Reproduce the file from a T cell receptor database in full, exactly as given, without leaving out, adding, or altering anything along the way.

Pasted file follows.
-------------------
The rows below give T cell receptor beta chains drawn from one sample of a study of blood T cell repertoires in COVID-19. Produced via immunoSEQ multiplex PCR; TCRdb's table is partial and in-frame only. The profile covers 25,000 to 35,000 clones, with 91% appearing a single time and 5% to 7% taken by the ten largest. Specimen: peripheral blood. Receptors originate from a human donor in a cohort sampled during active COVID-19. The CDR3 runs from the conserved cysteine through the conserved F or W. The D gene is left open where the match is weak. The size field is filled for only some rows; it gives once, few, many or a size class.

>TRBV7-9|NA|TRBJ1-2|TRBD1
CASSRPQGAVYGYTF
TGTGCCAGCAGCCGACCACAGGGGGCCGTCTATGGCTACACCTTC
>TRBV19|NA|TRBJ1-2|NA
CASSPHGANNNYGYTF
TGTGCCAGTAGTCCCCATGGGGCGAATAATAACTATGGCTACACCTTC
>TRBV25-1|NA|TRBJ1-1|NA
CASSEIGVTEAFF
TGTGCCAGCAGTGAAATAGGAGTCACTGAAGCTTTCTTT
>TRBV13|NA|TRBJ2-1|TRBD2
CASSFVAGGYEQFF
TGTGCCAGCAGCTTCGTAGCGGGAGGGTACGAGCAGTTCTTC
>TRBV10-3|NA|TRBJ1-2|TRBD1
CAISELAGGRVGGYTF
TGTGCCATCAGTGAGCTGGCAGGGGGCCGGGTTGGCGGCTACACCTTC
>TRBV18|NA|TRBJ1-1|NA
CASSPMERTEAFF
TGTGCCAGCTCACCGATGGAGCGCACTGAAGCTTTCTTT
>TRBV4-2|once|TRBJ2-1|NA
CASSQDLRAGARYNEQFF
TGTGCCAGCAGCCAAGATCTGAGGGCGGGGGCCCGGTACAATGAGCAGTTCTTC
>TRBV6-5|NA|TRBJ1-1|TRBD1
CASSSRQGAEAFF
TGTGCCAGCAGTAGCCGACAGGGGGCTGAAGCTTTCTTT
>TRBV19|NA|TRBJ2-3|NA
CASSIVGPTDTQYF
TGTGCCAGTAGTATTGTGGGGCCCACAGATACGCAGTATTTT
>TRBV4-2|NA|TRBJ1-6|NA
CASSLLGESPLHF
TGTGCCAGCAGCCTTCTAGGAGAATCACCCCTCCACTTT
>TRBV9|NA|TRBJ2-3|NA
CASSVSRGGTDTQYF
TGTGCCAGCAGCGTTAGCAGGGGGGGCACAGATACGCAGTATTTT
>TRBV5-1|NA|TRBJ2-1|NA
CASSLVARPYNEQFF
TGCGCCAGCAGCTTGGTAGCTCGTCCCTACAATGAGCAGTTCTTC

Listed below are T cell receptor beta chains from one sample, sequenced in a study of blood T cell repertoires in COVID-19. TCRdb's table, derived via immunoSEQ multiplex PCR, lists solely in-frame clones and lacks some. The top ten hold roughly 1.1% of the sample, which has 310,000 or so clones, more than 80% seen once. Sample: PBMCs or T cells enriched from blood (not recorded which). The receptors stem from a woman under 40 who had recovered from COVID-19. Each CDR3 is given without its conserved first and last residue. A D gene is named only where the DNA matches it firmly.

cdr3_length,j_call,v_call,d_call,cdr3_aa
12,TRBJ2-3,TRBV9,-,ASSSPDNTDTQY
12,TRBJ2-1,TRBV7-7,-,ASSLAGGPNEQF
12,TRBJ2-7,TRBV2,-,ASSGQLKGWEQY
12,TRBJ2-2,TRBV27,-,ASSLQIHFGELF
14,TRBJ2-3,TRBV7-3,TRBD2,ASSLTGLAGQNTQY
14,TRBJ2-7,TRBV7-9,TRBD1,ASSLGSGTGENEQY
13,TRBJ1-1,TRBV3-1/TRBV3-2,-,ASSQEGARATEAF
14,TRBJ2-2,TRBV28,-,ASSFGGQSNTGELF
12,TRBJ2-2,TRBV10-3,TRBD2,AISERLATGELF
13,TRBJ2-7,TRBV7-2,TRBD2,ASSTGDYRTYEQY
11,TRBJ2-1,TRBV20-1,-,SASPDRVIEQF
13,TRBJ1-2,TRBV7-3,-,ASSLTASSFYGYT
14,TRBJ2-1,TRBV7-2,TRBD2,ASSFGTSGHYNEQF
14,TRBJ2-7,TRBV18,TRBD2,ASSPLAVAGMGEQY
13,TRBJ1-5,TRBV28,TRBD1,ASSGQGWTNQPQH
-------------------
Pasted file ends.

The rows below give T cell receptor beta chains drawn from one sample of a study of blood T cell repertoires in COVID-19. Produced via immunoSEQ multiplex PCR; TCRdb's table is partial and in-frame only. The profile covers 25,000 to 35,000 clones, with 91% appearing a single time and 5% to 7% taken by the ten largest. Specimen: peripheral blood. Receptors originate from a human donor in a cohort sampled during active COVID-19. The CDR3 runs from the conserved cysteine through the conserved F or W. The D gene is left open where the match is weak. The size field is filled for only some rows; it gives once, few, many or a size class.

>TRBV7-9|NA|TRBJ1-2|TRBD1
CASSRPQGAVYGYTF
TGTGCCAGCAGCCGACCACAGGGGGCCGTCTATGGCTACACCTTC
>TRBV19|NA|TRBJ1-2|NA
CASSPHGANNNYGYTF
TGTGCCAGTAGTCCCCATGGGGCGAATAATAACTATGGCTACACCTTC
>TRBV25-1|NA|TRBJ1-1|NA
CASSEIGVTEAFF
TGTGCCAGCAGTGAAATAGGAGTCACTGAAGCTTTCTTT
>TRBV13|NA|TRBJ2-1|TRBD2
CASSFVAGGYEQFF
TGTGCCAGCAGCTTCGTAGCGGGAGGGTACGAGCAGTTCTTC
>TRBV10-3|NA|TRBJ1-2|TRBD1
CAISELAGGRVGGYTF
TGTGCCATCAGTGAGCTGGCAGGGGGCCGGGTTGGCGGCTACACCTTC
>TRBV18|NA|TRBJ1-1|NA
CASSPMERTEAFF
TGTGCCAGCTCACCGATGGAGCGCACTGAAGCTTTCTTT
>TRBV4-2|once|TRBJ2-1|NA
CASSQDLRAGARYNEQFF
TGTGCCAGCAGCCAAGATCTGAGGGCGGGGGCCCGGTACAATGAGCAGTTCTTC
>TRBV6-5|NA|TRBJ1-1|TRBD1
CASSSRQGAEAFF
TGTGCCAGCAGTAGCCGACAGGGGGCTGAAGCTTTCTTT
>TRBV19|NA|TRBJ2-3|NA
CASSIVGPTDTQYF
TGTGCCAGTAGTATTGTGGGGCCCACAGATACGCAGTATTTT
>TRBV4-2|NA|TRBJ1-6|NA
CASSLLGESPLHF
TGTGCCAGCAGCCTTCTAGGAGAATCACCCCTCCACTTT
>TRBV9|NA|TRBJ2-3|NA
CASSVSRGGTDTQYF
TGTGCCAGCAGCGTTAGCAGGGGGGGCACAGATACGCAGTATTTT
>TRBV5-1|NA|TRBJ2-1|NA
CASSLVARPYNEQFF
TGCGCCAGCAGCTTGGTAGCTCGTCCCTACAATGAGCAGTTCTTC

Listed below are T cell receptor beta chains from one sample, sequenced in a study of blood T cell repertoires in COVID-19. TCRdb's table, derived via immunoSEQ multiplex PCR, lists solely in-frame clones and lacks some. The top ten hold roughly 1.1% of the sample, which has 310,000 or so clones, more than 80% seen once. Sample: PBMCs or T cells enriched from blood (not recorded which). The receptors stem from a woman under 40 who had recovered from COVID-19. Each CDR3 is given without its conserved first and last residue. A D gene is named only where the DNA matches it firmly.

cdr3_length,j_call,v_call,d_call,cdr3_aa
12,TRBJ2-3,TRBV9,-,ASSSPDNTDTQY
12,TRBJ2-1,TRBV7-7,-,ASSLAGGPNEQF
12,TRBJ2-7,TRBV2,-,ASSGQLKGWEQY
12,TRBJ2-2,TRBV27,-,ASSLQIHFGELF
14,TRBJ2-3,TRBV7-3,TRBD2,ASSLTGLAGQNTQY
14,TRBJ2-7,TRBV7-9,TRBD1,ASSLGSGTGENEQY
13,TRBJ1-1,TRBV3-1/TRBV3-2,-,ASSQEGARATEAF
14,TRBJ2-2,TRBV28,-,ASSFGGQSNTGELF
12,TRBJ2-2,TRBV10-3,TRBD2,AISERLATGELF
13,TRBJ2-7,TRBV7-2,TRBD2,ASSTGDYRTYEQY
11,TRBJ2-1,TRBV20-1,-,SASPDRVIEQF
13,TRBJ1-2,TRBV7-3,-,ASSLTASSFYGYT
14,TRBJ2-1,TRBV7-2,TRBD2,ASSFGTSGHYNEQF
14,TRBJ2-7,TRBV18,TRBD2,ASSPLAVAGMGEQY
13,TRBJ1-5,TRBV28,TRBD1,ASSGQGWTNQPQH